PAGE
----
Tuesday, 28 April 2015

Tuesday Choice Words

Sometimes I get mired down in (re)writing and (re)shaping my novel. It all starts to turn into a grey  blur and my energy levels dive. I've been working on my novel for a long time, learning about writing along the way, and fitting it in between running my script writing business and family time. On occasion, I lose sight of the light at the end of this creative tunnel but I've come too far to give up now. When all of this happens, I stop and revisit my characters. I look at what I love about them, perhaps examine their appearances in my story too and generally reacquaint myself. One of my favourite characters is Bodrn, a darkling. She has the ability to be in shadow form (literally, a shadow) or in solid form. She is my shapeshifter.

On the Better Novel Project website, Christine Frazier talks about shapeshifting characters in her article 3 Roles of the Shapeshifter Character Archetype. I think Bodrn stands for the role of trust (the second in the article's list). Do you have a shapeshifter in your story?




Friday, 24 April 2015

Coffee and Books

My latte and bag of Lush goodies
Today was a good day. The sun was shining. My children were at school. I had some boring chores to run in my home town (Chester) but once those were over, I had a couple of hours to myself to walk around the city.

I did a spot of window shopping, popped into Lush (bath bombs for me and my children) and then headed back to my car. On the way, I discovered a new cafe. Well, it's new to me anyway, the Cinderbox Coffee Shop.

There was the usual choice of hot and cold drinks, cakes and some friendly, polite staff - all that you would expect in a coffee shop. There was also this.

Photo courtesy of Cinderbox Coffee Shop

This is the coffee shop's book swap corner. The writing on the wall reads,

to take one away,
you must...
leave one to stay.

So not only have I discovered a lovely new place to sup my favourite hot brew, but I can also drop off a (read) book and pick up a new one, for free (well, the cost of a latte). Genius.

I think this is a wonderful idea - coffee and books all in one. I wish more coffee shops/cafes/tea shops did this. With the number of libraries and bookshops being closed down in the UK, the ability to get a new read whilst enjoying a coffee has to be a good idea.

Thanks, Cinderbox Coffee Shop for making my day even better.

Tuesday, 21 April 2015

Tuesday Choice Words

Tension in a book can, literally, have you perched on the edge of your seat. Will they, won't they? Will they get there in time? Will the secret be revealed? I've had to put novels down in the past to have a rest from the onslaught of that story's tension.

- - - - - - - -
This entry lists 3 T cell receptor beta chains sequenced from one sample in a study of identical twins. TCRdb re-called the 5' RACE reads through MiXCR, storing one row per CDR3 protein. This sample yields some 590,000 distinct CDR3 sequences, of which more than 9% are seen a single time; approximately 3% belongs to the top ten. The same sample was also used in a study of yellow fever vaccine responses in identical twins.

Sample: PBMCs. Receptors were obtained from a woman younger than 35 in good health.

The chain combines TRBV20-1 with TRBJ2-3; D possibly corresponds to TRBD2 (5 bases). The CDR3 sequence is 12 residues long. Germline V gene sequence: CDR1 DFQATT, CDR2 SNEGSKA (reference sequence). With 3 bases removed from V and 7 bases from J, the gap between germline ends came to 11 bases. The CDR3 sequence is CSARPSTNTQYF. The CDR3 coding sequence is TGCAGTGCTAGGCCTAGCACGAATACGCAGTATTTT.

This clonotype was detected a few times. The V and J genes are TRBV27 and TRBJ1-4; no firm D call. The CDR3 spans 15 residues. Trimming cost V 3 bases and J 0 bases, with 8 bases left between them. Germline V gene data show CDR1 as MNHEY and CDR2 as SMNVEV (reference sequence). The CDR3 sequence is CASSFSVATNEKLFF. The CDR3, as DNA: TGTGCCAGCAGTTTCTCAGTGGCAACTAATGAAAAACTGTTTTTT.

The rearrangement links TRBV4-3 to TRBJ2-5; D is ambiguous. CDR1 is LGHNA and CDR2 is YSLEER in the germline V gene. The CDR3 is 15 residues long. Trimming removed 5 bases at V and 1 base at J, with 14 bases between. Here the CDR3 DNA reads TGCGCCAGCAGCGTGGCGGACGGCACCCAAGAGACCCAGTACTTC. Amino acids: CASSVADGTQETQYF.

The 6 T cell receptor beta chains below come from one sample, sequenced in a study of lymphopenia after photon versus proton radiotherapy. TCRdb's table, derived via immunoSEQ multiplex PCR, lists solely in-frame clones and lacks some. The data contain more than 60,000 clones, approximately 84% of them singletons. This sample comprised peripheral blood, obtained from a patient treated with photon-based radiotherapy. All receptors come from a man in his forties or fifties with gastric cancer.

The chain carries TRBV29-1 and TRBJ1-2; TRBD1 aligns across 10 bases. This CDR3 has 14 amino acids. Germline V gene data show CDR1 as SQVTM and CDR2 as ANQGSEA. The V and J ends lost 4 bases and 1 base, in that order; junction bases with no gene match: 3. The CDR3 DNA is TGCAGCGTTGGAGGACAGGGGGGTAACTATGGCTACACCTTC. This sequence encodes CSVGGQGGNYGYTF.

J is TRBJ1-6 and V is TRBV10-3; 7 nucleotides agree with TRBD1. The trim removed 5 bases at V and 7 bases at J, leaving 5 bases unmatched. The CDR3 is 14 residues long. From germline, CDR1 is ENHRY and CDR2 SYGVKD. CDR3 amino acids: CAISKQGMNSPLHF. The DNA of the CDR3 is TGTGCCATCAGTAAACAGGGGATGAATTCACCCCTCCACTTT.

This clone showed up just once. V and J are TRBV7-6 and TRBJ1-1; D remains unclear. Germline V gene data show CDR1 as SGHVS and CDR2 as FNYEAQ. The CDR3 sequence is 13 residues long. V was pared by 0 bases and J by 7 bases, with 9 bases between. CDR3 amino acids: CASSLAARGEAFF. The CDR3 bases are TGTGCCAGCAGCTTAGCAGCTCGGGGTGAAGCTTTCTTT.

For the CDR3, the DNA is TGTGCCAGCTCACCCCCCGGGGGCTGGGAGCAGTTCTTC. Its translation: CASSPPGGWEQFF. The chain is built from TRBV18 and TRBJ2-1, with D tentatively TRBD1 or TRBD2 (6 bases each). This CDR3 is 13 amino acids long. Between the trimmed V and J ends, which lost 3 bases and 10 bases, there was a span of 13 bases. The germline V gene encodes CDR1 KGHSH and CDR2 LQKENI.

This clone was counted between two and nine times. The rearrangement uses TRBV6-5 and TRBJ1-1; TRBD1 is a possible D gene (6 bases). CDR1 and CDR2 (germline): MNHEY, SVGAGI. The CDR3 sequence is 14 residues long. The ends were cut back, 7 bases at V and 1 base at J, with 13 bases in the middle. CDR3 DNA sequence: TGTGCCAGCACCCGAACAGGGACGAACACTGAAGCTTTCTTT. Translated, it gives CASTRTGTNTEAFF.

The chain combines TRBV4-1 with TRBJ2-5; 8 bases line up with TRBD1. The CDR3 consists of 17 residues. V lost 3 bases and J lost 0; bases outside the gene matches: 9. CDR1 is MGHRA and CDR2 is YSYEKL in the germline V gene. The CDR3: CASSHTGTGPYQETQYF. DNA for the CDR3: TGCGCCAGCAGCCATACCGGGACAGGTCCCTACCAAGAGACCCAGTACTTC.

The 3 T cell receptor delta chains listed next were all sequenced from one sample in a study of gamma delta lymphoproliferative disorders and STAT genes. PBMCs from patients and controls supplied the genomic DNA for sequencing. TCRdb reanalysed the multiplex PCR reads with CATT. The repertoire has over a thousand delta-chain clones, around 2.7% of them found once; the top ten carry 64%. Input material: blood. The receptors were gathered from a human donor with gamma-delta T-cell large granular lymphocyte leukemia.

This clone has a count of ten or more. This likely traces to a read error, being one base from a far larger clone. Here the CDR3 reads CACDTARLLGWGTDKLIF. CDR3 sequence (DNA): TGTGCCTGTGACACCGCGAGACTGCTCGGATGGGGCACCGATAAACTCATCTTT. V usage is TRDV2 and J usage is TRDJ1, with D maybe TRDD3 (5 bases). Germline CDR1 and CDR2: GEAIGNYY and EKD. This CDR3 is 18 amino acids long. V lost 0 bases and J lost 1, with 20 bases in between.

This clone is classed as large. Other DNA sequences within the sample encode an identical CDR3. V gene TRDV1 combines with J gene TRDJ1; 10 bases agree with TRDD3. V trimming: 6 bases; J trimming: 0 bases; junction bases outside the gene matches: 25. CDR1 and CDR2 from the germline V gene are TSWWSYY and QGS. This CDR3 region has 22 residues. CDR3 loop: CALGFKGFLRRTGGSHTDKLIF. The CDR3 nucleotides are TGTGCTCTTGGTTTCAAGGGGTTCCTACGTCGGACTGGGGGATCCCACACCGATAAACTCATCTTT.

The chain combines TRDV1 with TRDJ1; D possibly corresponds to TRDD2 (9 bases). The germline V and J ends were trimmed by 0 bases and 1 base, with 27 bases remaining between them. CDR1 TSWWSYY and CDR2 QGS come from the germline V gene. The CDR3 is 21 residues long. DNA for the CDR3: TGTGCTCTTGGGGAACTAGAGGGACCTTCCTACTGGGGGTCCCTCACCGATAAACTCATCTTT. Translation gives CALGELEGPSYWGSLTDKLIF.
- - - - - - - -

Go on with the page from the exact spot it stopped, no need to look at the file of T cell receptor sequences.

Elizabeth Spann Craig has written a wonderful article on just this, Tension & Pacing in Your Fiction. It's well worth a read. Have a look.



Monday, 20 April 2015

The Dangers of Comparison

Image courtesy of  Yves Geissb├╝hler
During the month of April, I'm taking part in Camp Nanowrimo to give myself a boost in rewriting my novel. My target is to write 30,000 words.

Most Novembers, I take part in the main NaNoWriMo word sprint of 50,000 words in a month. I've never managed the full 50,000 words but I've always completed a massive chunk of text.

The problem with taking part in a group writing sprint like either of these events is that you might start to compare yourself to the other people taking part. During NaNoWriMo, every year, there are individuals who not only complete the 50,000 words in November but exceed that wordcount, or perhaps they reach the 50k by the middle of the month.

The same is true of Camp Nanowrimo. I look at the wordcounts of others taking part and become discouraged because I'm not keeping up with them. How have they managed twice my wordcount? How do they have the time to take part in lengthy discussions online when I'm manically juggling my life to fit writing in with everything else?

Whenever we compare any aspect of our life, be that our writing word count, the holidays we can afford to take, or the way we look, we run the risk of belittling our own experience and endeavours.

Some of those writers who overtake me in my wordcount don't have children to spend time on. Some are near children themselves, teenage students writing late into the night. Some are parents but their children have long since grown up and left home. There are all kind of  ways that our lives and daily routines differ.

It's a cliche, I know, but comparing ourselves to other writers is like comparing an apple and a pear. They can both do the same job of providing a tasty snack but there is no denying that they're different.

It's time we stopped comparing ourselves to others in our field (and equally on social media and in our lives) and started just appreciating ourselves for who we are. Instead of looking at how much better we perceive someone else to be, concentrate on how great we are. We can only ever be ourselves. Why not make that a wonderful place to be?

Tuesday, 14 April 2015

Tuesday Choice Words


One of the major changes to my novel, post assessment, is to examine who is telling the story. Originally the story jumped between numerous characters, whittling down to one character only by the one third point. Now, the story is told by only two characters. I wish I'd read Nathan Bransford's article 4 tips for handling multiple perspectives in a  third person narrative before I'd started writing.

Have a great week.